NIFS Healthy Living Blog

Running with Scissors: The Art of Stupidity in Fitness

ThinkstockPhotos-462463965A recent study published in the British Medical Journal (BMJ) looked at the winners of the past Darwin Awards. These awards are given to people who die in an idiotic manner, thereby insuring the long-term survival of the human species by removing themselves from the gene pool.

The study examined 318 cases. Of them, 282 (or 88.7%) were men. These results support the emerging “Males are Idiots Theory” (MIT). The authors were at a loss to explain the reasons for males dominating the art of stupid death, but they offered that men are more willing to take unnecessary risks simply as a rite of passage, for male social esteem, or perhaps just for bragging rights. It is also believed that alcohol had a lot to do with the outcomes (duh!).

Macho Man Cuts Off Own Head

My favorite Darwin Award went to Polish farmer Krystof Azninski, who in 1996 cut off his own head while trying to prove how macho he was by one-upping his friend who had just cut off his own foot with a chainsaw. Azninski won. And lost.

The bout started while drinking (again, duh). They began hitting each other over the head with frozen turnips. But when Azninski’s friend cut off his own foot, Azninski felt compelled to respond.

As kids, we were all warned about the dangers of running with scissors: “It’s all fun and games until someone pokes an eye out.” When you’re 4 years old, that gruesome image stays with you and vividly comes back every time you hold scissors. Running is the last thing on your mind, at least for most people.

But there are some who never listen and seemingly never learn. Tell them the stove is hot and they’ll end up with a second-degree burn because they had to prove it to themselves. Their universe is a lot different than ours, and if we were able to listen in on the conversation in their heads, we would twitch in disbelief. Logic? What logic?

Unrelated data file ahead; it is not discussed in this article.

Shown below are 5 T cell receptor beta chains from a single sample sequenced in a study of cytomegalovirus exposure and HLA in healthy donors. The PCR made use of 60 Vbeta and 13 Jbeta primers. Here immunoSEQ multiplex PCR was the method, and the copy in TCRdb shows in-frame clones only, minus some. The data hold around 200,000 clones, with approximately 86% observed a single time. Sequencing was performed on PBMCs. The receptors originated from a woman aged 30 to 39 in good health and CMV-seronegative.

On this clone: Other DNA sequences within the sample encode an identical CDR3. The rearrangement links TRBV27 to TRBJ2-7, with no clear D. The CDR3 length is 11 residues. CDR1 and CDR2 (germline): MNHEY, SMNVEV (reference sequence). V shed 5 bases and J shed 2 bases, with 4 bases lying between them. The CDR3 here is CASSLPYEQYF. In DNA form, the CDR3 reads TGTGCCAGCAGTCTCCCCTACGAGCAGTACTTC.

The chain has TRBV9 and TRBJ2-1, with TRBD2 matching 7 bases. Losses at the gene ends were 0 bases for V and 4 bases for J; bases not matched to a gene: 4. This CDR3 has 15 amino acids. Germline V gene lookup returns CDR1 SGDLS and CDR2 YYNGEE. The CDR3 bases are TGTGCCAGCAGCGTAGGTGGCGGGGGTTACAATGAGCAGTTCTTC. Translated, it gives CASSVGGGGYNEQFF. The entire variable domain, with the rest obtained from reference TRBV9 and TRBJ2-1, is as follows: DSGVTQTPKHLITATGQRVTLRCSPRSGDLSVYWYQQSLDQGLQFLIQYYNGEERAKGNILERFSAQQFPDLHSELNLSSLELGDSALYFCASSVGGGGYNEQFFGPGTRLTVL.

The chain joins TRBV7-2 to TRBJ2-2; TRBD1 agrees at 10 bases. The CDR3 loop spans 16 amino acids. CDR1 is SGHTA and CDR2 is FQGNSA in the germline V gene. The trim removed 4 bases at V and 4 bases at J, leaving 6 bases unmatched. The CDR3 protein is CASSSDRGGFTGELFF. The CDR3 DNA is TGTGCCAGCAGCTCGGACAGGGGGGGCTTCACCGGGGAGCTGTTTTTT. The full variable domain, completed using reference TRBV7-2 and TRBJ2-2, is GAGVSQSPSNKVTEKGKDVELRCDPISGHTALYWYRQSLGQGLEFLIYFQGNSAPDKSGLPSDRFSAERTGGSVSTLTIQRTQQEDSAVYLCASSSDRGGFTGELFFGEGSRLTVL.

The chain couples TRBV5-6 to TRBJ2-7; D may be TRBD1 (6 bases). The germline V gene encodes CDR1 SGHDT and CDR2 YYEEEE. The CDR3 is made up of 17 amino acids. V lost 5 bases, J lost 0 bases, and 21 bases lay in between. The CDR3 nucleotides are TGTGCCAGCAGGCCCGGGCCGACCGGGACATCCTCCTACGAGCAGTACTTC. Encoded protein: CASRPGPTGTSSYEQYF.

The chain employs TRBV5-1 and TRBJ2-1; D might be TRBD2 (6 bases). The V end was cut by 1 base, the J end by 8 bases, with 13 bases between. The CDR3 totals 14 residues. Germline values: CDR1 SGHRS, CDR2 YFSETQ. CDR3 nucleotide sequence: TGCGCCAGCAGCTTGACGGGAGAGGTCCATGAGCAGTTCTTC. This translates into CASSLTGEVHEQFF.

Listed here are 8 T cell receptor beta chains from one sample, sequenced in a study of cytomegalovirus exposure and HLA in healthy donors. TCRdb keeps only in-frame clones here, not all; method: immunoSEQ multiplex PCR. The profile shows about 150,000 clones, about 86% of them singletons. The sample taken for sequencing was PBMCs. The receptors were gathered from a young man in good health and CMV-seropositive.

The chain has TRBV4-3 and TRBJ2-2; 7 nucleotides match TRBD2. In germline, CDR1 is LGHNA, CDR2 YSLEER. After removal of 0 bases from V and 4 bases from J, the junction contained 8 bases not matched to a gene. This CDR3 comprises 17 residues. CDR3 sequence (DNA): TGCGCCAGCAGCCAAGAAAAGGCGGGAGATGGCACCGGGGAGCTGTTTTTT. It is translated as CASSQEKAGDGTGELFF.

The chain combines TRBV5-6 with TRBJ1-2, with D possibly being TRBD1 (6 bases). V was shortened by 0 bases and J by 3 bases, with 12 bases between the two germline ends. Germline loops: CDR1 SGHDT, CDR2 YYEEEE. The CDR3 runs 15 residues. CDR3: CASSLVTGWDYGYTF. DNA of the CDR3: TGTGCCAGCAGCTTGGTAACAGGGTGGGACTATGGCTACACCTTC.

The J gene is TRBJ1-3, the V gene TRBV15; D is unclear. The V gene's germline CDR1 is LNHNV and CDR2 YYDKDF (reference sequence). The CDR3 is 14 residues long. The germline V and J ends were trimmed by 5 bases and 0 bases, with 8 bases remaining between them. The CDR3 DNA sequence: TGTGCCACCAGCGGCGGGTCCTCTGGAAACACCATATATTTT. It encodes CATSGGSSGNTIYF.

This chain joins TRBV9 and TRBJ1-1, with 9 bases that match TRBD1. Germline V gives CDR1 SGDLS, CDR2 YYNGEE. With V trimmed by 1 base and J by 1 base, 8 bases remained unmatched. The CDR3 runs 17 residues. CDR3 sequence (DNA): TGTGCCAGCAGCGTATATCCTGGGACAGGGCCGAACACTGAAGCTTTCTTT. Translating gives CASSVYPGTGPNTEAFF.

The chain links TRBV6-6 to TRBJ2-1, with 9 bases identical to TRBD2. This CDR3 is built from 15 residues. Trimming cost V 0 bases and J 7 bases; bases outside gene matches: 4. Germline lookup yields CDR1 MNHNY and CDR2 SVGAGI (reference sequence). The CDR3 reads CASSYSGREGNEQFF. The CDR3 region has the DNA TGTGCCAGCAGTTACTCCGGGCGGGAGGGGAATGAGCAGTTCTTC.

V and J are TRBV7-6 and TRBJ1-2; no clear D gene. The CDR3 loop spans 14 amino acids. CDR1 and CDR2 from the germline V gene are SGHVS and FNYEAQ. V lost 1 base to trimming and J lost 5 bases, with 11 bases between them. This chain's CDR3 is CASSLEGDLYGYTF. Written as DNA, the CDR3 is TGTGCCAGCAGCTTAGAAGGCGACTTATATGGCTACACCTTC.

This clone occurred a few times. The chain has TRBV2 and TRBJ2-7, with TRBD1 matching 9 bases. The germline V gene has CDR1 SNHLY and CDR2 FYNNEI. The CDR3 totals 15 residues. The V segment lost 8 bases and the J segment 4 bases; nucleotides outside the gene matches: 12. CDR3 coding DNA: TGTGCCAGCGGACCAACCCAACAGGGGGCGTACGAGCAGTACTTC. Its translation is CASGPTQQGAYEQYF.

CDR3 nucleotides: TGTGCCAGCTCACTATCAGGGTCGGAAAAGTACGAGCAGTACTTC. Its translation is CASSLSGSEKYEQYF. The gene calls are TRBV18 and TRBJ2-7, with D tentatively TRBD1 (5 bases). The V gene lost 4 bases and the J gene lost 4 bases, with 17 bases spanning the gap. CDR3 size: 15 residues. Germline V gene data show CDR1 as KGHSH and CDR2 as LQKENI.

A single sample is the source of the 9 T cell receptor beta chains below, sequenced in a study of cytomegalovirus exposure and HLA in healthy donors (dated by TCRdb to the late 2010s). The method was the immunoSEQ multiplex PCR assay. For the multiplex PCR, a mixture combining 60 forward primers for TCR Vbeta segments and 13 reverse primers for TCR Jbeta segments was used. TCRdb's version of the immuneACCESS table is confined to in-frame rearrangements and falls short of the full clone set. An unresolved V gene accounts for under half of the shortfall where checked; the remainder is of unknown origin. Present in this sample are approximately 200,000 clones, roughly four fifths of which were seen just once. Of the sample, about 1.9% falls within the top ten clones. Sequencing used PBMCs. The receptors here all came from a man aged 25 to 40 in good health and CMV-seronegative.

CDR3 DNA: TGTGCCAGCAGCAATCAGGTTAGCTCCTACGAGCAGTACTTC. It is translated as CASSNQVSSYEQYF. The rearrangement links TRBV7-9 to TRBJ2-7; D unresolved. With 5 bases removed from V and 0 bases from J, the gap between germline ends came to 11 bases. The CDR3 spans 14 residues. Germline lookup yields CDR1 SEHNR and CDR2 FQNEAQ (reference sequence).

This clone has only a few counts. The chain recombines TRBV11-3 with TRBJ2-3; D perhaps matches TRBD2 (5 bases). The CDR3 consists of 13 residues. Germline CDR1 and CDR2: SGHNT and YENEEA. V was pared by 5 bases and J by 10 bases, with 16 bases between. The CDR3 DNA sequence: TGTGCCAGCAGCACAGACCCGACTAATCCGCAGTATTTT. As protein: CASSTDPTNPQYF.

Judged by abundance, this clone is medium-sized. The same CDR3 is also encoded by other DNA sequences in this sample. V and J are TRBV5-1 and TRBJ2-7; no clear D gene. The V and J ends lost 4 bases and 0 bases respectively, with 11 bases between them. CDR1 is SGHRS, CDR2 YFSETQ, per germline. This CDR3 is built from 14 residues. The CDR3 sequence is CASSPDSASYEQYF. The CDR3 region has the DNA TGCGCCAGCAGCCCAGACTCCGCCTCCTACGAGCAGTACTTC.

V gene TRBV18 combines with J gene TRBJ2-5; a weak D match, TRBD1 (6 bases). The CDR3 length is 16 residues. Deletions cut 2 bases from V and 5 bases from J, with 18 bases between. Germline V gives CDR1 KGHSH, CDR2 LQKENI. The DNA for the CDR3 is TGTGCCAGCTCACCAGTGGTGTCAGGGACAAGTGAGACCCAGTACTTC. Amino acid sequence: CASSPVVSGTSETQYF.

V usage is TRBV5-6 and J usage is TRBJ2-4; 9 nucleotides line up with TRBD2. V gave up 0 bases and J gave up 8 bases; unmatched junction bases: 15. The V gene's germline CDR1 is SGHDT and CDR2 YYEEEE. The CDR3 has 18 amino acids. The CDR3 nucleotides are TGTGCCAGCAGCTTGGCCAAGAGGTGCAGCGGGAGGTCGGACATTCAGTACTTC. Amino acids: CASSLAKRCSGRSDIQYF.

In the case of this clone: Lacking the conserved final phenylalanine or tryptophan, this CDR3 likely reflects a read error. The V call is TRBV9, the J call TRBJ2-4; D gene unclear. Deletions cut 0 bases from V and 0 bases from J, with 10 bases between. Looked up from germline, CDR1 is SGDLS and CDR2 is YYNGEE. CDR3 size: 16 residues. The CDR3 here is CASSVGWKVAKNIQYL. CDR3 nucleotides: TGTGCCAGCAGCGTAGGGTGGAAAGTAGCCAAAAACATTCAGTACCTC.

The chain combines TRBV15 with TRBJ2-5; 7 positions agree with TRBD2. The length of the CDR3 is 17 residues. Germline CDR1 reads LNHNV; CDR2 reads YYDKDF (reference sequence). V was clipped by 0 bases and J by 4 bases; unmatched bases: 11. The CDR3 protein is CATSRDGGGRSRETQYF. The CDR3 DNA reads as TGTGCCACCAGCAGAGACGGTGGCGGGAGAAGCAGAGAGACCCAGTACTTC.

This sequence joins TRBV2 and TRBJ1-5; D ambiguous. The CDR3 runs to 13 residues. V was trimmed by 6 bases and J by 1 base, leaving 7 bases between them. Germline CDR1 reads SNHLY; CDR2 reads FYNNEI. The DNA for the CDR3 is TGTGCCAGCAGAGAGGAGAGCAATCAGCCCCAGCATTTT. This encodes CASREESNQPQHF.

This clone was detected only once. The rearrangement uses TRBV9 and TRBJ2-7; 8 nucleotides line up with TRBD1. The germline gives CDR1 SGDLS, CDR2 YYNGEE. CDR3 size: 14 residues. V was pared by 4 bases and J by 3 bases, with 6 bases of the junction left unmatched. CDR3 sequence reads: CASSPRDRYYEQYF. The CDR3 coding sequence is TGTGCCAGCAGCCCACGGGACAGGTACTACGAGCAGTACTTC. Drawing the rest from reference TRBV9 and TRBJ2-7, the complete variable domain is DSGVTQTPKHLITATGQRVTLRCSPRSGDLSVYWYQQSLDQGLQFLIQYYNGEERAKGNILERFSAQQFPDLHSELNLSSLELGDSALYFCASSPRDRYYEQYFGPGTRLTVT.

Fitness and the Male Ego

What does this have to do with fitness? Well, while walking around the gym, I twitch a lot because I see bad technique. I see really dumb exercises. And worse, I see really dumb exercises done badly—and you guessed it: mostly by men. In this environment, I assume alcohol is not involved, so it must be something else. Let’s try the male ego.

Maybe it’s a guy thing, but very few males will seek out proper lifting instruction, and there are some who will not even accept it when it is offered. Their pride won’t let them consider that they may be doing something wrong, and they are not going listen to another male tell them that they are. Female trainers, in this situation, stand no chance in helping these men regardless of their qualifications and experience.

Females, on the other hand, are not invested in false pride and are more interested in exercising correctly. They have no unrealistic expectations of strength and are pleasantly surprised when strength arrives. Their major concern is that they simply want to lift correctly and avoid injuries, and are therefore more willing to listen and follow through on instructions. Because of this, they progress better toward their goals and suffer from fewer injuries on the way.

I see the gym’s version of Krystof Azninski round-backing deadlifts, knees collapsing inward while squatting, totally missing the point of the Olympic Lifts (which is power development, not conditioning), engaged in a death struggle under the bar while benching, not having the strength and proper technique to handle the weight they’re using on any exercise, etc. The point is they are more interested in demonstrating strength than actually developing it.

Running with scissors, running with dumbbells; it’s all metaphorically the same. It’s all fun and games until you poke out an eye, rupture a disc, blow out a knee, or turn a shoulder into hamburger.

Guys, take pride in “doing it right.” Let results come to you naturally; don’t chase them. Stop running with scissors, and for god’s sake put down that chainsaw!

To learn more about how a NIFS personal trainer can help you with injury prevention, click here.

This blog was written by Rick Huse, NIFS Health Fitness Specialist. To find out more about the NIFS bloggers, click here.

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Topics: fitness fitness center injury prevention injuries personal training